In the 21st century, we have many female role models to look up to. Female actresses, politicians, and first ladies are celebrated and profiled. We've come a long way from the times when women's achievements were not celebrated, and women, especially young women, were discouraged from standing out from the crowd. Here’s a look at five famous women who achieved remarkable things before they were 25.
Anne Frank Anne Frank is perhaps one of the youngest and most tragic modern-day heroes. Frank was a 13-year-old Austrian Jewish girl whose family went into hiding in the Netherlands during the Holocaust. She kept a diary while in hiding, describing mundane details of her life as well as news about the world outside. The Frank family spent two years in hiding, but were discovered by German soldiers in August 1944. Frank, her sister and her mother all died in Nazi concentration camps the next year. Anne Frank left the world with one of the best records of everyday life during the Holocaust—and a courage that won't be forgotten.
Joan of Arc Joan of Arc was another very young woman who is considered a martyr for her cause. She was a French peasant girl born to a farmer in 1412 during wartime. The Hundred Years War was a period of ongoing battles between England and France for the French throne. Joan of Arc was an extremely pious young woman, and believed she was guided by voices of French saints. At age 16, Joan felt divine guidance commanding her to join the fight against the British. Though army commanders at first dismissed her, she proved herself in battle and earned respect. Her key role in lifting the siege of Orleans established her as a French hero. In 1941, she was captured by the British, and burned at the stake. Nearly 500 years later, Joan of Arc was canonized in 1920. She is one of the patron saints of France.
Cleopatra Cleopatra is one of the most captivating and mysterious figures in history. She was born to ancient Egypt's ruling family around 69 B.C. When her father died, the teenage Cleopatra ruled Egypt alongside her brothers. Cleopatra's family was originally Macedonian, and she was the only ruler of their line who learned to speak the Egyptian language. Conflicts with her brother, as well as with outside forces, led Cleopatra to flee Egypt around 48 B.C. She had relationships with both Julius Caesar and Marc Antony, two of the most important men of the Roman Empire. When the Roman emperor Octavian invaded Egypt, Cleopatra met his forces with a fleet of her own. Rome prevailed, and Cleopatra died in 30 B.C. Legend has it she took her life by inducing an Egyptian cobra to bite her, but historians believe she may have been poisoned.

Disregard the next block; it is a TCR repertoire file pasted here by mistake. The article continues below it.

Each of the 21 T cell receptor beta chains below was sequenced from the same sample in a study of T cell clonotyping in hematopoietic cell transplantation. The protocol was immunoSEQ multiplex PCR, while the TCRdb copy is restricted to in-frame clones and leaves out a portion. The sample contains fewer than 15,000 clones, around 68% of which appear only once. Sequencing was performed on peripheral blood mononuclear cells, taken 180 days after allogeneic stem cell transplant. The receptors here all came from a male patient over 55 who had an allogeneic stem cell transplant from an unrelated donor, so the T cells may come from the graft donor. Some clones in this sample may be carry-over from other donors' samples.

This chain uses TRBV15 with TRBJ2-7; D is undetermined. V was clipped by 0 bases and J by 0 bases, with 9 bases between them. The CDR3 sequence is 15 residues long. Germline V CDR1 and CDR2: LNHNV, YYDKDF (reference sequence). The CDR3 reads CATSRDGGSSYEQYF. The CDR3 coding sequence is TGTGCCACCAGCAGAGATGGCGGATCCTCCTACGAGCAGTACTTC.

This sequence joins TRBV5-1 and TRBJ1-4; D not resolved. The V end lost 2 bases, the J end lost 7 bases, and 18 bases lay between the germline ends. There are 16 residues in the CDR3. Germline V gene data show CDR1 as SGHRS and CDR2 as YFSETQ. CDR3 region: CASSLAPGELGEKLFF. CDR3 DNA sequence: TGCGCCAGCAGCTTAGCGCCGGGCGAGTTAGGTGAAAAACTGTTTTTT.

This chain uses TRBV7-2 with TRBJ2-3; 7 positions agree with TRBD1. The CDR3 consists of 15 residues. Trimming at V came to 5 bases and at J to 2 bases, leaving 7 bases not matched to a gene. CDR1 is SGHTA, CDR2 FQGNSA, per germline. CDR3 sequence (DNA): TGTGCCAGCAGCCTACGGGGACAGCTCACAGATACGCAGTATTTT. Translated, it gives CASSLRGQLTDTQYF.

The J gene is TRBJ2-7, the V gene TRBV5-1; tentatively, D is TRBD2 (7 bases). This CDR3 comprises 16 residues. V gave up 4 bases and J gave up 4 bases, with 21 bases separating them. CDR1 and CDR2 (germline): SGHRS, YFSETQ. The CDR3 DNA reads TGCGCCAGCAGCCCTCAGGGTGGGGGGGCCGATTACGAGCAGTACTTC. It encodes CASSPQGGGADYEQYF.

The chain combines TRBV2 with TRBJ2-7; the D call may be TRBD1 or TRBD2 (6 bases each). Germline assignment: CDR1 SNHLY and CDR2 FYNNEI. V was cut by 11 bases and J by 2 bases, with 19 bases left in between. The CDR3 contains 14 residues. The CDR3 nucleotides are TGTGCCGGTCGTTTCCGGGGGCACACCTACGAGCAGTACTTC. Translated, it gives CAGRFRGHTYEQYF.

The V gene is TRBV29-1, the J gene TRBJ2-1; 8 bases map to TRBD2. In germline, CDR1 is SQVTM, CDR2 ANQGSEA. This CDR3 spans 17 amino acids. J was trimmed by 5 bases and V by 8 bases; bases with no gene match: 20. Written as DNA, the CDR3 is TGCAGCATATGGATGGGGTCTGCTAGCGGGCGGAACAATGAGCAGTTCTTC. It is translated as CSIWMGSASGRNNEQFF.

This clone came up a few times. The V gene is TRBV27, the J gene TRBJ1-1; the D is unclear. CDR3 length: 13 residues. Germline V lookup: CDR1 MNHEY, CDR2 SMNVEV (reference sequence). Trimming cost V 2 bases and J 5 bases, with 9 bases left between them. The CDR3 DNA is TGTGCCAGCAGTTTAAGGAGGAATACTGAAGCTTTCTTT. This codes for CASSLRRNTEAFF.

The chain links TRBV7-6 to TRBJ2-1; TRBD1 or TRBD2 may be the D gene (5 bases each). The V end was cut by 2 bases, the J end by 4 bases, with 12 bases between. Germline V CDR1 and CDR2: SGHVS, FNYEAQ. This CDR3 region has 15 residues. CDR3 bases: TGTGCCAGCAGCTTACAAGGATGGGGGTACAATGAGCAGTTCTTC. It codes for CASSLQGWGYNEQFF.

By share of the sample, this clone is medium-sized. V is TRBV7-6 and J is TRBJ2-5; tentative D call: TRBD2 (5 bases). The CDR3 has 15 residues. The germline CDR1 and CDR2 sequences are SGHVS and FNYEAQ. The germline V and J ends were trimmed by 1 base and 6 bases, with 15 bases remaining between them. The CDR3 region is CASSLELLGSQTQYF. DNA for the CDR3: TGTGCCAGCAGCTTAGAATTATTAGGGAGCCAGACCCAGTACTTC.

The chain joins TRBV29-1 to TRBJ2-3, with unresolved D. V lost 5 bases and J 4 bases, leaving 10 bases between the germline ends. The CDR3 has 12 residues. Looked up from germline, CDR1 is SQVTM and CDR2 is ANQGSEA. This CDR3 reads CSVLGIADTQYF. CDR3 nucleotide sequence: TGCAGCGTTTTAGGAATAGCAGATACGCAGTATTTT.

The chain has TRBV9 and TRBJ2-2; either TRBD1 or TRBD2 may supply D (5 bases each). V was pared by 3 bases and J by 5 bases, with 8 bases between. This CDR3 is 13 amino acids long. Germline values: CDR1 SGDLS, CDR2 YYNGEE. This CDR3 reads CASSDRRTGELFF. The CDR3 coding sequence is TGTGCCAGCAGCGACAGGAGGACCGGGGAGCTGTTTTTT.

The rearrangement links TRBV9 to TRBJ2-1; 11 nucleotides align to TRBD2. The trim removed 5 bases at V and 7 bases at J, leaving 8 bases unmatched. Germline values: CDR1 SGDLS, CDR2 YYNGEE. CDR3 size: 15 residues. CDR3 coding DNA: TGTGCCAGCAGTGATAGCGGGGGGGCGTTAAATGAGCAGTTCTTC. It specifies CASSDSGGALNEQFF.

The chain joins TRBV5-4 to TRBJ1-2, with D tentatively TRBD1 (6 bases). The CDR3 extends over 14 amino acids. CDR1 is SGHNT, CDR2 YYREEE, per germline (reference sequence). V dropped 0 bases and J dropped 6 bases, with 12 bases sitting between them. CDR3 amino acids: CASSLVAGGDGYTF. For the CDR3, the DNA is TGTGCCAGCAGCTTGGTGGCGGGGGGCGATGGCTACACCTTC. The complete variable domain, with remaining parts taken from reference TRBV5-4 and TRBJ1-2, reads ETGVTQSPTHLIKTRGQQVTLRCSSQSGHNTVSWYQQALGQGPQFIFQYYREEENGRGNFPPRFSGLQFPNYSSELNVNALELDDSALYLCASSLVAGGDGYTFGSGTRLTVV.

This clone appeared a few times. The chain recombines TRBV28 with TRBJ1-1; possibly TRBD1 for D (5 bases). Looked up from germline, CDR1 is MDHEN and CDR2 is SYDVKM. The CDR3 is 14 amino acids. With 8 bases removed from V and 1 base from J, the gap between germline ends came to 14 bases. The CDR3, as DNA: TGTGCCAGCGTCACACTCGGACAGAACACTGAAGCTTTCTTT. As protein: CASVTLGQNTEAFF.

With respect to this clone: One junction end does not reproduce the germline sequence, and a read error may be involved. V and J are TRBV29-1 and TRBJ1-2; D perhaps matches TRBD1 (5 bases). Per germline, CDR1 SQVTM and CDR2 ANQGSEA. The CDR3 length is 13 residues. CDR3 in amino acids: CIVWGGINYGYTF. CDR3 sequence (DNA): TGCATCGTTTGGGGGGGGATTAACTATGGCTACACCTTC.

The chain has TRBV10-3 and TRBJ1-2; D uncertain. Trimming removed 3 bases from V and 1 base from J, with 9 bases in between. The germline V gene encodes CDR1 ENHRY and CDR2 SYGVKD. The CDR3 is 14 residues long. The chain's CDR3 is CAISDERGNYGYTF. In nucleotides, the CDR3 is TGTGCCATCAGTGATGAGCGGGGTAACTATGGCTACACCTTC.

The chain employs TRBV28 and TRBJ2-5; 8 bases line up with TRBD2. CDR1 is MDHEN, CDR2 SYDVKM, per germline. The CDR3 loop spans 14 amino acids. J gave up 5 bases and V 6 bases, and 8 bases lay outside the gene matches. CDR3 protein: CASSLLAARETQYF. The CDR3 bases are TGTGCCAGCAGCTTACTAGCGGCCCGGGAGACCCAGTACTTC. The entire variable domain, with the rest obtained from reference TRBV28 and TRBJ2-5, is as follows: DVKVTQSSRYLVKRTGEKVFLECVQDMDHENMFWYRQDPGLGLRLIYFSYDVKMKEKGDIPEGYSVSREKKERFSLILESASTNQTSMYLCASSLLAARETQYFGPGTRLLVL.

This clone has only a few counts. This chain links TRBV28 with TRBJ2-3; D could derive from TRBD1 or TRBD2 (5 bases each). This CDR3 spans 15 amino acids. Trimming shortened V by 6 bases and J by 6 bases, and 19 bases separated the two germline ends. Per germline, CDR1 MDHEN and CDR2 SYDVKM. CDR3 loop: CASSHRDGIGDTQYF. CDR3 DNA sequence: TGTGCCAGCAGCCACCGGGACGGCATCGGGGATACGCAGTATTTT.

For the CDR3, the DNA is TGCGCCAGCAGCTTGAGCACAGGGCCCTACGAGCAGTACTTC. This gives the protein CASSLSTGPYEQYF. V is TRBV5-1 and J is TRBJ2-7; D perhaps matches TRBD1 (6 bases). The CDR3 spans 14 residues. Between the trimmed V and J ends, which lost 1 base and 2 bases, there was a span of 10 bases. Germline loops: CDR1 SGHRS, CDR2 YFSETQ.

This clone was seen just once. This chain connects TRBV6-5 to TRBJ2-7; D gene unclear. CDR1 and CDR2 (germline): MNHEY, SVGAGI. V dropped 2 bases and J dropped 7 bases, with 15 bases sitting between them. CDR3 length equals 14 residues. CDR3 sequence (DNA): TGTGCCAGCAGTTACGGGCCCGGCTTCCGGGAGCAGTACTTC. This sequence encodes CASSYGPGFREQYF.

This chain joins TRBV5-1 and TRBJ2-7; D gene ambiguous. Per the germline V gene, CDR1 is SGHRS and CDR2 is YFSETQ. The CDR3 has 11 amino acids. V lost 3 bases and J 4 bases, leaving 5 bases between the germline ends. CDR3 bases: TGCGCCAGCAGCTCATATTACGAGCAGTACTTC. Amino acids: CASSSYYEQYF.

Queen Elizabeth I Of all the famous female rulers, Queen Elizabeth may have had the most difficult childhood. When she was still a toddler, her father, Henry VIII, had her mother, Anne Boleyn, executed. She received an education unusual for a female of the time, and was known to be a clever child. After successfully surviving political machinations and rivals for the crown, Elizabeth became Queen of England at age 25. She reigned until her death in 1603, and the period of her rule is known as the Elizabethan Age. During this time, England asserted itself as a powerful force in Europe, distinguishing itself in military might, commerce and the arts. Known as the Virgin Queen, Elizabeth never married. The details of her life have fascinated us for hundreds of years.
Pocahontas Pocahontas was a young girl when European colonists settled in the Chesapeake Bay area, where her father was a Powhatan chief. She befriended the colonists, and later saved their leader, John Smith, from execution by some of her fellow natives. Though relations between the Powhatan and the English deteriorated, Pocahontas married a settler named John Rolfe, and the two went to England to spread news about the colony. Pocahontas died of an illness just a few years later, but she left a legacy as an important liaison between natives and settlers.